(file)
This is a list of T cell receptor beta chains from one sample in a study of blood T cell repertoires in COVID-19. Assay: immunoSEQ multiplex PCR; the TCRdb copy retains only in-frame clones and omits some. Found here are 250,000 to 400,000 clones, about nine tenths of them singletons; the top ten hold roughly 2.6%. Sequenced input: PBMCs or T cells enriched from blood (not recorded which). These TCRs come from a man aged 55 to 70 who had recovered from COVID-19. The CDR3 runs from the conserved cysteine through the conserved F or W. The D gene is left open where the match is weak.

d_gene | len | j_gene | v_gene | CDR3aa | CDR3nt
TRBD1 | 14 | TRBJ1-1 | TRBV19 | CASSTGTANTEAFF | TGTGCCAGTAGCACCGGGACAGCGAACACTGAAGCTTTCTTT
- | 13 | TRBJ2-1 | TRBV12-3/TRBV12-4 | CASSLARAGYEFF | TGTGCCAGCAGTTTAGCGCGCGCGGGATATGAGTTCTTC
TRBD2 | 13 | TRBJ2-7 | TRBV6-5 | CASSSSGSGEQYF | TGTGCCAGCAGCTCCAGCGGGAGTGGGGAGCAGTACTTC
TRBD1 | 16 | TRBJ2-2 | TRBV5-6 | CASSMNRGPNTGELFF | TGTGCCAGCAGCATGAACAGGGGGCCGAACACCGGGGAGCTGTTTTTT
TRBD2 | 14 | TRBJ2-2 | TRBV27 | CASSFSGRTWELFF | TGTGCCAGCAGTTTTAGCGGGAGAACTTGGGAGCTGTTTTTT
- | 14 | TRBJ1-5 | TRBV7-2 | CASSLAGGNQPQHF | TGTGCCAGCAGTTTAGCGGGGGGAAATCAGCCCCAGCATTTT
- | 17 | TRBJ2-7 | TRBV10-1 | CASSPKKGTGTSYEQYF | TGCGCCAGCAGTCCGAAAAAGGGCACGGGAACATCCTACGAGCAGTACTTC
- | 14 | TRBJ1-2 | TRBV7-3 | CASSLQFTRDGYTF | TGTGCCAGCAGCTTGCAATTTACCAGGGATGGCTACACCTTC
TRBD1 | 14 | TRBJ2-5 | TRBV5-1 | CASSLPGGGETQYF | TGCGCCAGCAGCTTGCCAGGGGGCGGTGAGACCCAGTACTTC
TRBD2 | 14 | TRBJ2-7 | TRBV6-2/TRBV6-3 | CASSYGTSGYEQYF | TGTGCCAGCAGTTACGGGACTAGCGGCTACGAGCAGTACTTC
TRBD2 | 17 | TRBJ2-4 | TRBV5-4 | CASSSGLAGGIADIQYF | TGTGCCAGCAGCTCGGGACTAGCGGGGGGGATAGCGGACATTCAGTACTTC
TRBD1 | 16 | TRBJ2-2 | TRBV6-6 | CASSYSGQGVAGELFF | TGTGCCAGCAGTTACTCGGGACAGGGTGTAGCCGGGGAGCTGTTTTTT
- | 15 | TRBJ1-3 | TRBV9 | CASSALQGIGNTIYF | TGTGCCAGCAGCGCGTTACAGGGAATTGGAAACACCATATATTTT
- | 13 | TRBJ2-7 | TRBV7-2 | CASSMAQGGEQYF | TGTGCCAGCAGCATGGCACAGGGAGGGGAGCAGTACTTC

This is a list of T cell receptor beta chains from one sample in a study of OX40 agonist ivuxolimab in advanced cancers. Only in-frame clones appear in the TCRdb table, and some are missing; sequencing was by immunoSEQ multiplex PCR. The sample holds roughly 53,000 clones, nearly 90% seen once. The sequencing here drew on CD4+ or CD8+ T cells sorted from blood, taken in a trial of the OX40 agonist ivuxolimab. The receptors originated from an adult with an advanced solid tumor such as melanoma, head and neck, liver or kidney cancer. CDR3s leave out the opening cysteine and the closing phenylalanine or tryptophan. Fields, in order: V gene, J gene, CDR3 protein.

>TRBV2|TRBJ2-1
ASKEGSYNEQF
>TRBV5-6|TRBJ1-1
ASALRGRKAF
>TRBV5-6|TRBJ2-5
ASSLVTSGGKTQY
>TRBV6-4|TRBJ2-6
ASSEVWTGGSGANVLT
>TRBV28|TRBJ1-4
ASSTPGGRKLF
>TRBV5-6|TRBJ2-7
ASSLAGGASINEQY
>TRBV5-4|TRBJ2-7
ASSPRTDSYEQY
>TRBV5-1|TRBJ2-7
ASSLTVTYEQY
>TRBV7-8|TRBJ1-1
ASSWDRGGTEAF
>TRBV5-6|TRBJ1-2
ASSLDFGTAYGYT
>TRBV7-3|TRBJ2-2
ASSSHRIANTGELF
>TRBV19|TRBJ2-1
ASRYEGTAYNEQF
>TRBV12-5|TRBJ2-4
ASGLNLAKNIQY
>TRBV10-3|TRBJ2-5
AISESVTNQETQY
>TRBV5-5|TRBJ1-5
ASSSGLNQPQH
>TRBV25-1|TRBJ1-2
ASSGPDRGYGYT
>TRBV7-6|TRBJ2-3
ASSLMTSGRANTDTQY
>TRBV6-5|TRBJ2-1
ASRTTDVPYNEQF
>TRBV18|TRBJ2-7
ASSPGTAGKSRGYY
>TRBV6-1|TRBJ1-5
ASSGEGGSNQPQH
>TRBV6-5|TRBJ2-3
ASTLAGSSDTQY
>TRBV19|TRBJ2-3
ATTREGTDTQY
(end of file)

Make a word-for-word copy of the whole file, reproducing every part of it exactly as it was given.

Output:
This is a list of T cell receptor beta chains from one sample in a study of blood T cell repertoires in COVID-19. Assay: immunoSEQ multiplex PCR; the TCRdb copy retains only in-frame clones and omits some. Found here are 250,000 to 400,000 clones, about nine tenths of them singletons; the top ten hold roughly 2.6%. Sequenced input: PBMCs or T cells enriched from blood (not recorded which). These TCRs come from a man aged 55 to 70 who had recovered from COVID-19. The CDR3 runs from the conserved cysteine through the conserved F or W. The D gene is left open where the match is weak.

d_gene | len | j_gene | v_gene | CDR3aa | CDR3nt
TRBD1 | 14 | TRBJ1-1 | TRBV19 | CASSTGTANTEAFF | TGTGCCAGTAGCACCGGGACAGCGAACACTGAAGCTTTCTTT
- | 13 | TRBJ2-1 | TRBV12-3/TRBV12-4 | CASSLARAGYEFF | TGTGCCAGCAGTTTAGCGCGCGCGGGATATGAGTTCTTC
TRBD2 | 13 | TRBJ2-7 | TRBV6-5 | CASSSSGSGEQYF | TGTGCCAGCAGCTCCAGCGGGAGTGGGGAGCAGTACTTC
TRBD1 | 16 | TRBJ2-2 | TRBV5-6 | CASSMNRGPNTGELFF | TGTGCCAGCAGCATGAACAGGGGGCCGAACACCGGGGAGCTGTTTTTT
TRBD2 | 14 | TRBJ2-2 | TRBV27 | CASSFSGRTWELFF | TGTGCCAGCAGTTTTAGCGGGAGAACTTGGGAGCTGTTTTTT
- | 14 | TRBJ1-5 | TRBV7-2 | CASSLAGGNQPQHF | TGTGCCAGCAGTTTAGCGGGGGGAAATCAGCCCCAGCATTTT
- | 17 | TRBJ2-7 | TRBV10-1 | CASSPKKGTGTSYEQYF | TGCGCCAGCAGTCCGAAAAAGGGCACGGGAACATCCTACGAGCAGTACTTC
- | 14 | TRBJ1-2 | TRBV7-3 | CASSLQFTRDGYTF | TGTGCCAGCAGCTTGCAATTTACCAGGGATGGCTACACCTTC
TRBD1 | 14 | TRBJ2-5 | TRBV5-1 | CASSLPGGGETQYF | TGCGCCAGCAGCTTGCCAGGGGGCGGTGAGACCCAGTACTTC
TRBD2 | 14 | TRBJ2-7 | TRBV6-2/TRBV6-3 | CASSYGTSGYEQYF | TGTGCCAGCAGTTACGGGACTAGCGGCTACGAGCAGTACTTC
TRBD2 | 17 | TRBJ2-4 | TRBV5-4 | CASSSGLAGGIADIQYF | TGTGCCAGCAGCTCGGGACTAGCGGGGGGGATAGCGGACATTCAGTACTTC
TRBD1 | 16 | TRBJ2-2 | TRBV6-6 | CASSYSGQGVAGELFF | TGTGCCAGCAGTTACTCGGGACAGGGTGTAGCCGGGGAGCTGTTTTTT
- | 15 | TRBJ1-3 | TRBV9 | CASSALQGIGNTIYF | TGTGCCAGCAGCGCGTTACAGGGAATTGGAAACACCATATATTTT
- | 13 | TRBJ2-7 | TRBV7-2 | CASSMAQGGEQYF | TGTGCCAGCAGCATGGCACAGGGAGGGGAGCAGTACTTC

This is a list of T cell receptor beta chains from one sample in a study of OX40 agonist ivuxolimab in advanced cancers. Only in-frame clones appear in the TCRdb table, and some are missing; sequencing was by immunoSEQ multiplex PCR. The sample holds roughly 53,000 clones, nearly 90% seen once. The sequencing here drew on CD4+ or CD8+ T cells sorted from blood, taken in a trial of the OX40 agonist ivuxolimab. The receptors originated from an adult with an advanced solid tumor such as melanoma, head and neck, liver or kidney cancer. CDR3s leave out the opening cysteine and the closing phenylalanine or tryptophan. Fields, in order: V gene, J gene, CDR3 protein.

>TRBV2|TRBJ2-1
ASKEGSYNEQF
>TRBV5-6|TRBJ1-1
ASALRGRKAF
>TRBV5-6|TRBJ2-5
ASSLVTSGGKTQY
>TRBV6-4|TRBJ2-6
ASSEVWTGGSGANVLT
>TRBV28|TRBJ1-4
ASSTPGGRKLF
>TRBV5-6|TRBJ2-7
ASSLAGGASINEQY
>TRBV5-4|TRBJ2-7
ASSPRTDSYEQY
>TRBV5-1|TRBJ2-7
ASSLTVTYEQY
>TRBV7-8|TRBJ1-1
ASSWDRGGTEAF
>TRBV5-6|TRBJ1-2
ASSLDFGTAYGYT
>TRBV7-3|TRBJ2-2
ASSSHRIANTGELF
>TRBV19|TRBJ2-1
ASRYEGTAYNEQF
>TRBV12-5|TRBJ2-4
ASGLNLAKNIQY
>TRBV10-3|TRBJ2-5
AISESVTNQETQY
>TRBV5-5|TRBJ1-5
ASSSGLNQPQH
>TRBV25-1|TRBJ1-2
ASSGPDRGYGYT
>TRBV7-6|TRBJ2-3
ASSLMTSGRANTDTQY
>TRBV6-5|TRBJ2-1
ASRTTDVPYNEQF
>TRBV18|TRBJ2-7
ASSPGTAGKSRGYY
>TRBV6-1|TRBJ1-5
ASSGEGGSNQPQH
>TRBV6-5|TRBJ2-3
ASTLAGSSDTQY
>TRBV19|TRBJ2-3
ATTREGTDTQY